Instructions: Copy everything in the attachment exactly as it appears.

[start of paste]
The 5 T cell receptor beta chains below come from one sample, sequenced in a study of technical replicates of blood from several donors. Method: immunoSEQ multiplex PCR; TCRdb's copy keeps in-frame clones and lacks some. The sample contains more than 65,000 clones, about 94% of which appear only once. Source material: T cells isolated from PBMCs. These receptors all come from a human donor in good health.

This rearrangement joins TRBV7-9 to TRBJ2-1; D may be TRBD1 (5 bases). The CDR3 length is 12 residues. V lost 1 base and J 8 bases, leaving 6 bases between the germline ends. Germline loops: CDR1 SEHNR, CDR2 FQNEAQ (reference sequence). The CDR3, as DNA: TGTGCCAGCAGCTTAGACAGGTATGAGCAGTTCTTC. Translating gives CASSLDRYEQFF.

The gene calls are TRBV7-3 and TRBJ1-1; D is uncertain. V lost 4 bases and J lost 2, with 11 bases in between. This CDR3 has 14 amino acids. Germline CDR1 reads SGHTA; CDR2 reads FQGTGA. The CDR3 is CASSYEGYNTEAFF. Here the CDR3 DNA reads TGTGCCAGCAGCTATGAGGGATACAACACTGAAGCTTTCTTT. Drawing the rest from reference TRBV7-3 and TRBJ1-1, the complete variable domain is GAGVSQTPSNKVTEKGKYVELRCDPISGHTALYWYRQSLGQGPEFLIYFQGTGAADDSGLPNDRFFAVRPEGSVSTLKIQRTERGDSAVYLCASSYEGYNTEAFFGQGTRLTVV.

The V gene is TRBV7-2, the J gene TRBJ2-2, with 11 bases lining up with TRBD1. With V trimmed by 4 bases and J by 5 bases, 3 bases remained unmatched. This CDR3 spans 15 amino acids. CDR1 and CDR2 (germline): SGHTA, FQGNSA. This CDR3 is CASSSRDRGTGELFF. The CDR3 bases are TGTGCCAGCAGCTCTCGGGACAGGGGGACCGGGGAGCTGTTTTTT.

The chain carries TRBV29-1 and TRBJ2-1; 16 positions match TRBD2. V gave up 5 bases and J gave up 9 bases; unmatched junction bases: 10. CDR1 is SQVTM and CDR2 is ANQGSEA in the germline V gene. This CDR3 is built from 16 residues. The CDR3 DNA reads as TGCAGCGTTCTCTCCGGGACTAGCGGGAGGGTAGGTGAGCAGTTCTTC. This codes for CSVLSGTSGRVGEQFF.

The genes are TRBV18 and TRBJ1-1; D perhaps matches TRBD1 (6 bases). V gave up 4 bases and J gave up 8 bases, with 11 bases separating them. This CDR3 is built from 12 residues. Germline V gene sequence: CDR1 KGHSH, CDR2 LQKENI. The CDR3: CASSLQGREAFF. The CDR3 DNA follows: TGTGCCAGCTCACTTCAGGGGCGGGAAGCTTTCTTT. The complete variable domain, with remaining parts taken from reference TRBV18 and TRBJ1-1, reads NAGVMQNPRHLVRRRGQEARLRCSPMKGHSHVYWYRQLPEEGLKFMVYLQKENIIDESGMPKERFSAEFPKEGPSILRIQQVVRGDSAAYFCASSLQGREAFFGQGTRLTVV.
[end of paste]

The 5 T cell receptor beta chains below come from one sample, sequenced in a study of technical replicates of blood from several donors. Method: immunoSEQ multiplex PCR; TCRdb's copy keeps in-frame clones and lacks some. The sample contains more than 65,000 clones, about 94% of which appear only once. Source material: T cells isolated from PBMCs. These receptors all come from a human donor in good health.

This rearrangement joins TRBV7-9 to TRBJ2-1; D may be TRBD1 (5 bases). The CDR3 length is 12 residues. V lost 1 base and J 8 bases, leaving 6 bases between the germline ends. Germline loops: CDR1 SEHNR, CDR2 FQNEAQ (reference sequence). The CDR3, as DNA: TGTGCCAGCAGCTTAGACAGGTATGAGCAGTTCTTC. Translating gives CASSLDRYEQFF.

The gene calls are TRBV7-3 and TRBJ1-1; D is uncertain. V lost 4 bases and J lost 2, with 11 bases in between. This CDR3 has 14 amino acids. Germline CDR1 reads SGHTA; CDR2 reads FQGTGA. The CDR3 is CASSYEGYNTEAFF. Here the CDR3 DNA reads TGTGCCAGCAGCTATGAGGGATACAACACTGAAGCTTTCTTT. Drawing the rest from reference TRBV7-3 and TRBJ1-1, the complete variable domain is GAGVSQTPSNKVTEKGKYVELRCDPISGHTALYWYRQSLGQGPEFLIYFQGTGAADDSGLPNDRFFAVRPEGSVSTLKIQRTERGDSAVYLCASSYEGYNTEAFFGQGTRLTVV.

The V gene is TRBV7-2, the J gene TRBJ2-2, with 11 bases lining up with TRBD1. With V trimmed by 4 bases and J by 5 bases, 3 bases remained unmatched. This CDR3 spans 15 amino acids. CDR1 and CDR2 (germline): SGHTA, FQGNSA. This CDR3 is CASSSRDRGTGELFF. The CDR3 bases are TGTGCCAGCAGCTCTCGGGACAGGGGGACCGGGGAGCTGTTTTTT.

The chain carries TRBV29-1 and TRBJ2-1; 16 positions match TRBD2. V gave up 5 bases and J gave up 9 bases; unmatched junction bases: 10. CDR1 is SQVTM and CDR2 is ANQGSEA in the germline V gene. This CDR3 is built from 16 residues. The CDR3 DNA reads as TGCAGCGTTCTCTCCGGGACTAGCGGGAGGGTAGGTGAGCAGTTCTTC. This codes for CSVLSGTSGRVGEQFF.

The genes are TRBV18 and TRBJ1-1; D perhaps matches TRBD1 (6 bases). V gave up 4 bases and J gave up 8 bases, with 11 bases separating them. This CDR3 is built from 12 residues. Germline V gene sequence: CDR1 KGHSH, CDR2 LQKENI. The CDR3: CASSLQGREAFF. The CDR3 DNA follows: TGTGCCAGCTCACTTCAGGGGCGGGAAGCTTTCTTT. The complete variable domain, with remaining parts taken from reference TRBV18 and TRBJ1-1, reads NAGVMQNPRHLVRRRGQEARLRCSPMKGHSHVYWYRQLPEEGLKFMVYLQKENIIDESGMPKERFSAEFPKEGPSILRIQQVVRGDSAAYFCASSLQGREAFFGQGTRLTVV.